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Vizcaya Museum and Gardens

Main House

Light Fixtures Main House Main House

Thanks to grants provided by American Express and The Villagers, Vizcaya has completed treatment of two pairs of ornate metal and glass light fixtures that adorn the south and east façades of the Main House. A century of exposure to the marine environment took a toll on these decorative, functional objects. Vizcaya contracted Rosa Lowinger & Associates, a conservation firm with studios in Miami and Los Angeles, to lead a team of conservators, metal smiths, electricians, engineers and glass fabricators to bring these fixtures back to their former glory.  Research revealed an unexpected bronze-colored paint was originally applied to the fixtures. Conservation included cleaning, corrosion removal, loss compensation and repair, refinishing, re-wiring, replacement of broken glass and reinstallation, as well as the development of a de-install method for removal and storage during hurricane season.
A series of preservation assessments conducted between 2005-2012 informs the prioritization of conservation at Vizcaya. Vizcaya was awarded a highly competitive grant from the federal government’s Institute of Museum and Library Services in 2010 to undertake a survey of art objects, many of which are integral to the architecture of the Main House. Conservators with expertise as varied as Vizcaya’s collections conducted research at the estate to develop a preliminary long-term conservation plan. Projects are addressed as resources are available.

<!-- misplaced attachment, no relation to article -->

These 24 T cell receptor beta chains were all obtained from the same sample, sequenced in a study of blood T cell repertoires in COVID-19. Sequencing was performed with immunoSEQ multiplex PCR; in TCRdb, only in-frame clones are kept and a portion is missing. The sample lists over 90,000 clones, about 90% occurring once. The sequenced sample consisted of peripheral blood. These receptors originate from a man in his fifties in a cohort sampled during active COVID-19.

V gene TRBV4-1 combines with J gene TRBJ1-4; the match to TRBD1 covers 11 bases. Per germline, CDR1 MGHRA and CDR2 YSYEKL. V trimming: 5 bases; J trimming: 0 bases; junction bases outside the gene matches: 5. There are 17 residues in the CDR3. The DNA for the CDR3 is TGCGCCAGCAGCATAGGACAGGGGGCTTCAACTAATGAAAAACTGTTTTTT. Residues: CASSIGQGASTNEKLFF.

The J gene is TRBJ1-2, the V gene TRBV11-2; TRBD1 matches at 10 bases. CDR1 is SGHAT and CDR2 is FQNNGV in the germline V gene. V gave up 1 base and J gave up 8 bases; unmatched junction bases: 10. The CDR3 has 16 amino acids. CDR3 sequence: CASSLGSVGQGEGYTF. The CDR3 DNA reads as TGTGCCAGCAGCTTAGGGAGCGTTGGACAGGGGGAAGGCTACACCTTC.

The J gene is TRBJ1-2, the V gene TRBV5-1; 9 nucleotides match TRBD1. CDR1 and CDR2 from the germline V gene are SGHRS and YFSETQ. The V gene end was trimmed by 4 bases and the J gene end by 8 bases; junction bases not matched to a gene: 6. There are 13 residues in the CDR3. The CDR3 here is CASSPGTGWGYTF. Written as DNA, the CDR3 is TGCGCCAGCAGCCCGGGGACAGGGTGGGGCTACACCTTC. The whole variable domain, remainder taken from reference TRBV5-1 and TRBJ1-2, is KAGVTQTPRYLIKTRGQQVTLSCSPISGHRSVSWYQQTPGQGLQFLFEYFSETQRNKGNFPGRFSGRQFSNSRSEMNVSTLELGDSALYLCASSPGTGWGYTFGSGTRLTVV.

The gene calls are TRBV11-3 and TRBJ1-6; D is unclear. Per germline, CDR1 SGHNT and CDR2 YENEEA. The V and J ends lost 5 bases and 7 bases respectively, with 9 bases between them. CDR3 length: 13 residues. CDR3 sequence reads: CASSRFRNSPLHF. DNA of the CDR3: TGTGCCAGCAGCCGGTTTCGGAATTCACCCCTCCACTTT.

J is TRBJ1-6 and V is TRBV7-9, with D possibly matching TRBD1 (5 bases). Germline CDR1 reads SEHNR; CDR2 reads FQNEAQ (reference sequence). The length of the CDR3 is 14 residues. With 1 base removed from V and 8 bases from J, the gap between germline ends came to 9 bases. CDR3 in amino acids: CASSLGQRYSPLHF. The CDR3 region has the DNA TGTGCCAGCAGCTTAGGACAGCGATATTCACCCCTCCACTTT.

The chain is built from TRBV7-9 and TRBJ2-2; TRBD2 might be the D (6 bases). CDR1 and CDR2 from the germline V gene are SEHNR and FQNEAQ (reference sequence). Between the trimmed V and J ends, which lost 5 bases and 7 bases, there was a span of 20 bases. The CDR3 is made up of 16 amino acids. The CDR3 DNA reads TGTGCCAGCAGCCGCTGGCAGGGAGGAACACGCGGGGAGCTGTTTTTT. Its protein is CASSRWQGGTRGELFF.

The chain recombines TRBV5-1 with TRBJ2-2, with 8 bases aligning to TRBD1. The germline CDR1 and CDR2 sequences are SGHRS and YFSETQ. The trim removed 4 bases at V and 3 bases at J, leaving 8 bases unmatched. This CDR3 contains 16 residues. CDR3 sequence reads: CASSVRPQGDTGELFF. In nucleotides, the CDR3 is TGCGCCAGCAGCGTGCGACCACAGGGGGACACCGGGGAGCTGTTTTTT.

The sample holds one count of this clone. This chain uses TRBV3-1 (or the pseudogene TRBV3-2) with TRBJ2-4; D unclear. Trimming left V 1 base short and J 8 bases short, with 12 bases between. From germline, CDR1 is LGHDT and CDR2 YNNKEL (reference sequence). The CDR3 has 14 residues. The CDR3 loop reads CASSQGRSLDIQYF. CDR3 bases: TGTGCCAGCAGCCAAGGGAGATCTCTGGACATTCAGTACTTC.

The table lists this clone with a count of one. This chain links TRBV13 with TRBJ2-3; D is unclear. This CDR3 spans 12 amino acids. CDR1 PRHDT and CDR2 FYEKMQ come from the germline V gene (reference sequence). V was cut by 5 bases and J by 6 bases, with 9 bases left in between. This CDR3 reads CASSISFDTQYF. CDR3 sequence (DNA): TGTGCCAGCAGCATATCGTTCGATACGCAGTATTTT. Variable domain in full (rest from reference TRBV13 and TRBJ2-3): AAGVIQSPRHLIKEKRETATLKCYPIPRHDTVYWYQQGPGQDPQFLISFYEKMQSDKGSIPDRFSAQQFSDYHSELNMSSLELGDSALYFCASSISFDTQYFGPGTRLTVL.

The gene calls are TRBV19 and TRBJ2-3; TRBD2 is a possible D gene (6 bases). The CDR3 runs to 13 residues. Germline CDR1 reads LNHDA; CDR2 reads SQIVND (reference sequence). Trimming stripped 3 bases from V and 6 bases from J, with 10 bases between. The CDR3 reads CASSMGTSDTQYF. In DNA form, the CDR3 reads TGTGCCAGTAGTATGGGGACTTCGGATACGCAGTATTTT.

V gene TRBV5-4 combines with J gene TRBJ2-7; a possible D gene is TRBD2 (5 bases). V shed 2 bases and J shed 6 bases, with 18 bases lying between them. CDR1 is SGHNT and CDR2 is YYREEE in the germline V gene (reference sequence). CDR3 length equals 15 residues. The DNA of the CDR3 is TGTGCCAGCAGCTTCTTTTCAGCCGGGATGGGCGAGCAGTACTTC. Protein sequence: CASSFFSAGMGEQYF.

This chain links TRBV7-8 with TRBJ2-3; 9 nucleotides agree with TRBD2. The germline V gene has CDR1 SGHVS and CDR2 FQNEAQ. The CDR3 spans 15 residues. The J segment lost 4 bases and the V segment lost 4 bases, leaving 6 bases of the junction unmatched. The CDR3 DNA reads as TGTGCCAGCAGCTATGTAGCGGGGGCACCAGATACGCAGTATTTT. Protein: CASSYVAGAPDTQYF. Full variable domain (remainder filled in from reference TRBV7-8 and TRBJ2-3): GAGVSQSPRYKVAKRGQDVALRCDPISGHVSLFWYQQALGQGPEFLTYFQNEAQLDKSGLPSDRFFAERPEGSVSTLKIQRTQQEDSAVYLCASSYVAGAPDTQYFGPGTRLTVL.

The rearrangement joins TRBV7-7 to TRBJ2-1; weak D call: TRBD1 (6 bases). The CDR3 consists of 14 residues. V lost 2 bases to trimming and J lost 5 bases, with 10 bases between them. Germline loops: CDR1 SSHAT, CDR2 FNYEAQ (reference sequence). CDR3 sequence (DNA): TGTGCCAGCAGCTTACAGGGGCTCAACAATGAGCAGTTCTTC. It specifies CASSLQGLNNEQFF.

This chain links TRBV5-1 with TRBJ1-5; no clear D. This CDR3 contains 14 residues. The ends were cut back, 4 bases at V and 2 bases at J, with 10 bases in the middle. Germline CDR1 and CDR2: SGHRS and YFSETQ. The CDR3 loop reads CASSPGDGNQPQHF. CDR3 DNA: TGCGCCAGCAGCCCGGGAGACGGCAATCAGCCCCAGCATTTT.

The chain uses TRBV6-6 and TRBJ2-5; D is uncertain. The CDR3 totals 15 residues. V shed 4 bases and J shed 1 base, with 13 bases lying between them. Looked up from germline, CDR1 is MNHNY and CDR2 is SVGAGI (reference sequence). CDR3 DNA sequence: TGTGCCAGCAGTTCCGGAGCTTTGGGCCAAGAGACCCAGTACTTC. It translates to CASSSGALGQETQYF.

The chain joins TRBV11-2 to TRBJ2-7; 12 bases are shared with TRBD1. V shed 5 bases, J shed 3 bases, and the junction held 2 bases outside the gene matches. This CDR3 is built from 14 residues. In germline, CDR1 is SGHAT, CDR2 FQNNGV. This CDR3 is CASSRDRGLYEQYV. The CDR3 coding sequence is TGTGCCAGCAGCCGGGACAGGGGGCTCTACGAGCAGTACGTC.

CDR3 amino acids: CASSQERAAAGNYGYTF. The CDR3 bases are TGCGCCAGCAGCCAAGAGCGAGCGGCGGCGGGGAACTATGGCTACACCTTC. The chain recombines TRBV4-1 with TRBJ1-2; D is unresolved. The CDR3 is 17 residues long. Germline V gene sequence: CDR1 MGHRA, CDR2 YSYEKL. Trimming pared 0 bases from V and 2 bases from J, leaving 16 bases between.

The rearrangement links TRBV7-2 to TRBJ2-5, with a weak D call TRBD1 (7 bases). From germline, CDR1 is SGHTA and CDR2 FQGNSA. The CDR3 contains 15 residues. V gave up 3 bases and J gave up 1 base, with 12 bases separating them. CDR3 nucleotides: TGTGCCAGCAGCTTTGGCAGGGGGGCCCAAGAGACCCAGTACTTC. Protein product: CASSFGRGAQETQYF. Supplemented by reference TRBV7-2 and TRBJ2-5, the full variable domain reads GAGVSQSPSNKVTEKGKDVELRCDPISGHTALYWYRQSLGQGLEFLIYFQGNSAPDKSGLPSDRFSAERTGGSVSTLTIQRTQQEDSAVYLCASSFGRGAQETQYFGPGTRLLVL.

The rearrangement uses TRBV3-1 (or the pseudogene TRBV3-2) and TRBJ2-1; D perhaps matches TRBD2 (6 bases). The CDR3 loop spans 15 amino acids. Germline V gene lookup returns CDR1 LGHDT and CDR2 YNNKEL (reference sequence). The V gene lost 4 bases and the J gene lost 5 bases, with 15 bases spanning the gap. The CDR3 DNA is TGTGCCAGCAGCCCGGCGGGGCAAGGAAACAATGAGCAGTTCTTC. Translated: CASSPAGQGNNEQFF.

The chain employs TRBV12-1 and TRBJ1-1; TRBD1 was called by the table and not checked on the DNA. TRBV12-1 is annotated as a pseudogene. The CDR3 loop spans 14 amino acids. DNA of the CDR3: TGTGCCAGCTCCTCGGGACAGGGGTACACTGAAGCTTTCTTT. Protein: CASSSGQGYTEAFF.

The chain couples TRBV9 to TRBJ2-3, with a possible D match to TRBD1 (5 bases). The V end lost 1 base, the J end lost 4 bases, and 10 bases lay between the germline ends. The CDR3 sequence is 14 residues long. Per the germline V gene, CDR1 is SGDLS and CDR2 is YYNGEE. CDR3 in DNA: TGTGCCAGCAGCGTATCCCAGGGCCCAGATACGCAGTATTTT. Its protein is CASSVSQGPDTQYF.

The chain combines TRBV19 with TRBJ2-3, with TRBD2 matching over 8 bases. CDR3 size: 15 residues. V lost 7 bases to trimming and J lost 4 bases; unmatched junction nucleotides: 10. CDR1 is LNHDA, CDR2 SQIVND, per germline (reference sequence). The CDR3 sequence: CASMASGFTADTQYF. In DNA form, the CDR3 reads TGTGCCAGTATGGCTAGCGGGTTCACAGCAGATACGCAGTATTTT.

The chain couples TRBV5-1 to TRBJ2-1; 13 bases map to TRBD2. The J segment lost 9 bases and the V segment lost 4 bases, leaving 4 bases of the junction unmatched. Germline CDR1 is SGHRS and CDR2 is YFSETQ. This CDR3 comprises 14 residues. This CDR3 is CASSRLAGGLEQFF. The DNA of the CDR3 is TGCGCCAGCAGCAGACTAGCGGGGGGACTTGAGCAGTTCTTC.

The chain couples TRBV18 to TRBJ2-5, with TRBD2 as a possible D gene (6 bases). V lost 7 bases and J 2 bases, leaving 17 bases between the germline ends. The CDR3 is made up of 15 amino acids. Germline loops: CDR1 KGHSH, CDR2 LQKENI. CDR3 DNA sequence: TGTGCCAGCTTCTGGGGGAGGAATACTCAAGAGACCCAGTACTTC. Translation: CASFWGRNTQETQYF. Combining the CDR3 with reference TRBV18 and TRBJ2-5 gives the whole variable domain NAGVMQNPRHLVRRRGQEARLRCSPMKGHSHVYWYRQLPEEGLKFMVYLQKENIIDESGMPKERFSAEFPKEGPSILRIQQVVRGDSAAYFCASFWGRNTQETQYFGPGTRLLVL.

Renovation of the Main House is occurring through GOB funding in several phases based on need, priority, and as other funding becomes available. Recent Structural improvements were made to the swimming pool and exterior stone masonry through an ambitious yearlong construction project from 2015-2016. Over time, salt, wind, and storms caused widespread damage to the limestone columns and arches, particularly at the east elevation’s main entrance. These elements were carefully replaced using customized materials and techniques to restore the aesthetic and structural integrity of the east façade while trying to replicate the original construction process. The project includes the installation of a new impact resistant glass enclosure at the east entrance to protect the interior of the Main House in the event of a major storm.  

Extensive building system upgrades remain in the Main House, including plumbing, electrical and environmental systems, as well as repair or replacement of building “envelope” components, such as the roof, windows and doors. As part of this process, Vizcaya will replace the perforated metal hurricane screens that diminish the appearance of the Main House from outside and obstruct views of the surrounding landscape from within. Preliminary improvements to the HVAC and plumbing systems are planned for 2016.